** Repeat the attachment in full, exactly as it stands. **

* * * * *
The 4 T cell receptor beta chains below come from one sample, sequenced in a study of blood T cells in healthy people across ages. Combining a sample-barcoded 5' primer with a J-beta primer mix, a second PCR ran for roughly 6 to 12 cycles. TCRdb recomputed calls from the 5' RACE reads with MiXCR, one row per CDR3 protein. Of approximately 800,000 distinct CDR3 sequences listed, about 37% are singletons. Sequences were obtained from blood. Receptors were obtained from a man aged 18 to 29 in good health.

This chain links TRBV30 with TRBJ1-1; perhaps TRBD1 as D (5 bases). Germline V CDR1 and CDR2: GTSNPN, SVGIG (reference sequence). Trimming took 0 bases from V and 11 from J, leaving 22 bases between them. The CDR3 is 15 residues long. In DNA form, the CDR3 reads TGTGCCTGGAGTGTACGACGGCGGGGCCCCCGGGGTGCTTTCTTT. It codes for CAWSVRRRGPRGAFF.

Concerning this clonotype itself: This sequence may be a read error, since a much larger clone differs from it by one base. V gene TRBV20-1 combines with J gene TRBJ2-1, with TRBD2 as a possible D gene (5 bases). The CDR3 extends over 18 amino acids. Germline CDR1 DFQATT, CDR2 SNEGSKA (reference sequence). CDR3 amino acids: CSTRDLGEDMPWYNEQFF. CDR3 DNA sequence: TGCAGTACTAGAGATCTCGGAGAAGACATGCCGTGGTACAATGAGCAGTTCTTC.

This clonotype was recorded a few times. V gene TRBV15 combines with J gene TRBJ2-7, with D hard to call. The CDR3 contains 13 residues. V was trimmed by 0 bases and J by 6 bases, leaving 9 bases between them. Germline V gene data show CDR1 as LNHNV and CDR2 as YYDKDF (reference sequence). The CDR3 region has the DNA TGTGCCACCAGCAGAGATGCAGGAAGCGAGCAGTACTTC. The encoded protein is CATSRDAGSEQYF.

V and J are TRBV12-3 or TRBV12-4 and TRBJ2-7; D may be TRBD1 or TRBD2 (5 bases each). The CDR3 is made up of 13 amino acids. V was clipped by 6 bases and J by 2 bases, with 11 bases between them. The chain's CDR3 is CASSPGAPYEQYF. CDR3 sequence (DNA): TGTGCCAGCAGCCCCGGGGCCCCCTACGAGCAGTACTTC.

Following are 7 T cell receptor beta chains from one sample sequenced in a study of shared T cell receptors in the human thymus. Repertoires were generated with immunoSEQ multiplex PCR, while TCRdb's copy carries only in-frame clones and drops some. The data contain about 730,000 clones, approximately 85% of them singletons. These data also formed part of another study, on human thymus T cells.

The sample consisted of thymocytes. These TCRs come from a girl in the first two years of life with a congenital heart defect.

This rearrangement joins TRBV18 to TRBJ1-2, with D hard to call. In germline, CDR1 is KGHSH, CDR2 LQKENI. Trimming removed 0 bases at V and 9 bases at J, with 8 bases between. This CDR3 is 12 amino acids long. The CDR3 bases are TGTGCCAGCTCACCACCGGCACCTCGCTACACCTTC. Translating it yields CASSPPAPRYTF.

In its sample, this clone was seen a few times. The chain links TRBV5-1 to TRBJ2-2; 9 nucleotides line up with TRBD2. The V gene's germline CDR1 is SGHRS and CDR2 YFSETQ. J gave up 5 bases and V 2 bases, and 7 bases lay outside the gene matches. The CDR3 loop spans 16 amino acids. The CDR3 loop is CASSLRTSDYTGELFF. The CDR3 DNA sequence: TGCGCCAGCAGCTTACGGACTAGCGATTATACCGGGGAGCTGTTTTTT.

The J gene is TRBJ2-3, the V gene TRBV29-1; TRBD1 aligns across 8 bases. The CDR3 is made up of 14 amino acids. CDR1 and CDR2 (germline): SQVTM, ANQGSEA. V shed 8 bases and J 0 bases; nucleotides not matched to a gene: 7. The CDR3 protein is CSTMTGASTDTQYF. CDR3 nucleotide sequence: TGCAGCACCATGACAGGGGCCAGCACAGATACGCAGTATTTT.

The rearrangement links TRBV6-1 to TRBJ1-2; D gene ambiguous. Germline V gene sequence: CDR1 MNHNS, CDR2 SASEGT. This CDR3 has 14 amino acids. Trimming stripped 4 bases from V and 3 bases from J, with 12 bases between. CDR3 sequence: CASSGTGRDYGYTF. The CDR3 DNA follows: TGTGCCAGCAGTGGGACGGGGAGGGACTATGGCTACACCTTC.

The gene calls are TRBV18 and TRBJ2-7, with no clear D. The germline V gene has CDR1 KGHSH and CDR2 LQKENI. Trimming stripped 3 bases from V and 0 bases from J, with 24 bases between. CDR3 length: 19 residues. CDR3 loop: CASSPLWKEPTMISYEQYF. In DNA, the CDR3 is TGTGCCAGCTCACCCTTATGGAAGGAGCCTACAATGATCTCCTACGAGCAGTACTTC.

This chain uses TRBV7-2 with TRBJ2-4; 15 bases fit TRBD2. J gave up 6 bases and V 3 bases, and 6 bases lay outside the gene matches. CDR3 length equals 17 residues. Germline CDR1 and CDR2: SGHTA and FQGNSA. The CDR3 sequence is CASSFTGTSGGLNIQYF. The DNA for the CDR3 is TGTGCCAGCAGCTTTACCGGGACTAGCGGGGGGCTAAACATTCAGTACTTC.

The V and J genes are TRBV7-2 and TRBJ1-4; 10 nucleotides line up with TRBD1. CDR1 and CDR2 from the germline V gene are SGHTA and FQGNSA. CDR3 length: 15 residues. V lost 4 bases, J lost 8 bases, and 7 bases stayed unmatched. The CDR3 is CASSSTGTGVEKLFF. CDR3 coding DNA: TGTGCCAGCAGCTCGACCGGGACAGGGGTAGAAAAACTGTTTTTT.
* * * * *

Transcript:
The 4 T cell receptor beta chains below come from one sample, sequenced in a study of blood T cells in healthy people across ages. Combining a sample-barcoded 5' primer with a J-beta primer mix, a second PCR ran for roughly 6 to 12 cycles. TCRdb recomputed calls from the 5' RACE reads with MiXCR, one row per CDR3 protein. Of approximately 800,000 distinct CDR3 sequences listed, about 37% are singletons. Sequences were obtained from blood. Receptors were obtained from a man aged 18 to 29 in good health.

This chain links TRBV30 with TRBJ1-1; perhaps TRBD1 as D (5 bases). Germline V CDR1 and CDR2: GTSNPN, SVGIG (reference sequence). Trimming took 0 bases from V and 11 from J, leaving 22 bases between them. The CDR3 is 15 residues long. In DNA form, the CDR3 reads TGTGCCTGGAGTGTACGACGGCGGGGCCCCCGGGGTGCTTTCTTT. It codes for CAWSVRRRGPRGAFF.

Concerning this clonotype itself: This sequence may be a read error, since a much larger clone differs from it by one base. V gene TRBV20-1 combines with J gene TRBJ2-1, with TRBD2 as a possible D gene (5 bases). The CDR3 extends over 18 amino acids. Germline CDR1 DFQATT, CDR2 SNEGSKA (reference sequence). CDR3 amino acids: CSTRDLGEDMPWYNEQFF. CDR3 DNA sequence: TGCAGTACTAGAGATCTCGGAGAAGACATGCCGTGGTACAATGAGCAGTTCTTC.

This clonotype was recorded a few times. V gene TRBV15 combines with J gene TRBJ2-7, with D hard to call. The CDR3 contains 13 residues. V was trimmed by 0 bases and J by 6 bases, leaving 9 bases between them. Germline V gene data show CDR1 as LNHNV and CDR2 as YYDKDF (reference sequence). The CDR3 region has the DNA TGTGCCACCAGCAGAGATGCAGGAAGCGAGCAGTACTTC. The encoded protein is CATSRDAGSEQYF.

V and J are TRBV12-3 or TRBV12-4 and TRBJ2-7; D may be TRBD1 or TRBD2 (5 bases each). The CDR3 is made up of 13 amino acids. V was clipped by 6 bases and J by 2 bases, with 11 bases between them. The chain's CDR3 is CASSPGAPYEQYF. CDR3 sequence (DNA): TGTGCCAGCAGCCCCGGGGCCCCCTACGAGCAGTACTTC.

Following are 7 T cell receptor beta chains from one sample sequenced in a study of shared T cell receptors in the human thymus. Repertoires were generated with immunoSEQ multiplex PCR, while TCRdb's copy carries only in-frame clones and drops some. The data contain about 730,000 clones, approximately 85% of them singletons. These data also formed part of another study, on human thymus T cells.

The sample consisted of thymocytes. These TCRs come from a girl in the first two years of life with a congenital heart defect.

This rearrangement joins TRBV18 to TRBJ1-2, with D hard to call. In germline, CDR1 is KGHSH, CDR2 LQKENI. Trimming removed 0 bases at V and 9 bases at J, with 8 bases between. This CDR3 is 12 amino acids long. The CDR3 bases are TGTGCCAGCTCACCACCGGCACCTCGCTACACCTTC. Translating it yields CASSPPAPRYTF.

In its sample, this clone was seen a few times. The chain links TRBV5-1 to TRBJ2-2; 9 nucleotides line up with TRBD2. The V gene's germline CDR1 is SGHRS and CDR2 YFSETQ. J gave up 5 bases and V 2 bases, and 7 bases lay outside the gene matches. The CDR3 loop spans 16 amino acids. The CDR3 loop is CASSLRTSDYTGELFF. The CDR3 DNA sequence: TGCGCCAGCAGCTTACGGACTAGCGATTATACCGGGGAGCTGTTTTTT.

The J gene is TRBJ2-3, the V gene TRBV29-1; TRBD1 aligns across 8 bases. The CDR3 is made up of 14 amino acids. CDR1 and CDR2 (germline): SQVTM, ANQGSEA. V shed 8 bases and J 0 bases; nucleotides not matched to a gene: 7. The CDR3 protein is CSTMTGASTDTQYF. CDR3 nucleotide sequence: TGCAGCACCATGACAGGGGCCAGCACAGATACGCAGTATTTT.

The rearrangement links TRBV6-1 to TRBJ1-2; D gene ambiguous. Germline V gene sequence: CDR1 MNHNS, CDR2 SASEGT. This CDR3 has 14 amino acids. Trimming stripped 4 bases from V and 3 bases from J, with 12 bases between. CDR3 sequence: CASSGTGRDYGYTF. The CDR3 DNA follows: TGTGCCAGCAGTGGGACGGGGAGGGACTATGGCTACACCTTC.

The gene calls are TRBV18 and TRBJ2-7, with no clear D. The germline V gene has CDR1 KGHSH and CDR2 LQKENI. Trimming stripped 3 bases from V and 0 bases from J, with 24 bases between. CDR3 length: 19 residues. CDR3 loop: CASSPLWKEPTMISYEQYF. In DNA, the CDR3 is TGTGCCAGCTCACCCTTATGGAAGGAGCCTACAATGATCTCCTACGAGCAGTACTTC.

This chain uses TRBV7-2 with TRBJ2-4; 15 bases fit TRBD2. J gave up 6 bases and V 3 bases, and 6 bases lay outside the gene matches. CDR3 length equals 17 residues. Germline CDR1 and CDR2: SGHTA and FQGNSA. The CDR3 sequence is CASSFTGTSGGLNIQYF. The DNA for the CDR3 is TGTGCCAGCAGCTTTACCGGGACTAGCGGGGGGCTAAACATTCAGTACTTC.

The V and J genes are TRBV7-2 and TRBJ1-4; 10 nucleotides line up with TRBD1. CDR1 and CDR2 from the germline V gene are SGHTA and FQGNSA. CDR3 length: 15 residues. V lost 4 bases, J lost 8 bases, and 7 bases stayed unmatched. The CDR3 is CASSSTGTGVEKLFF. CDR3 coding DNA: TGTGCCAGCAGCTCGACCGGGACAGGGGTAGAAAAACTGTTTTTT.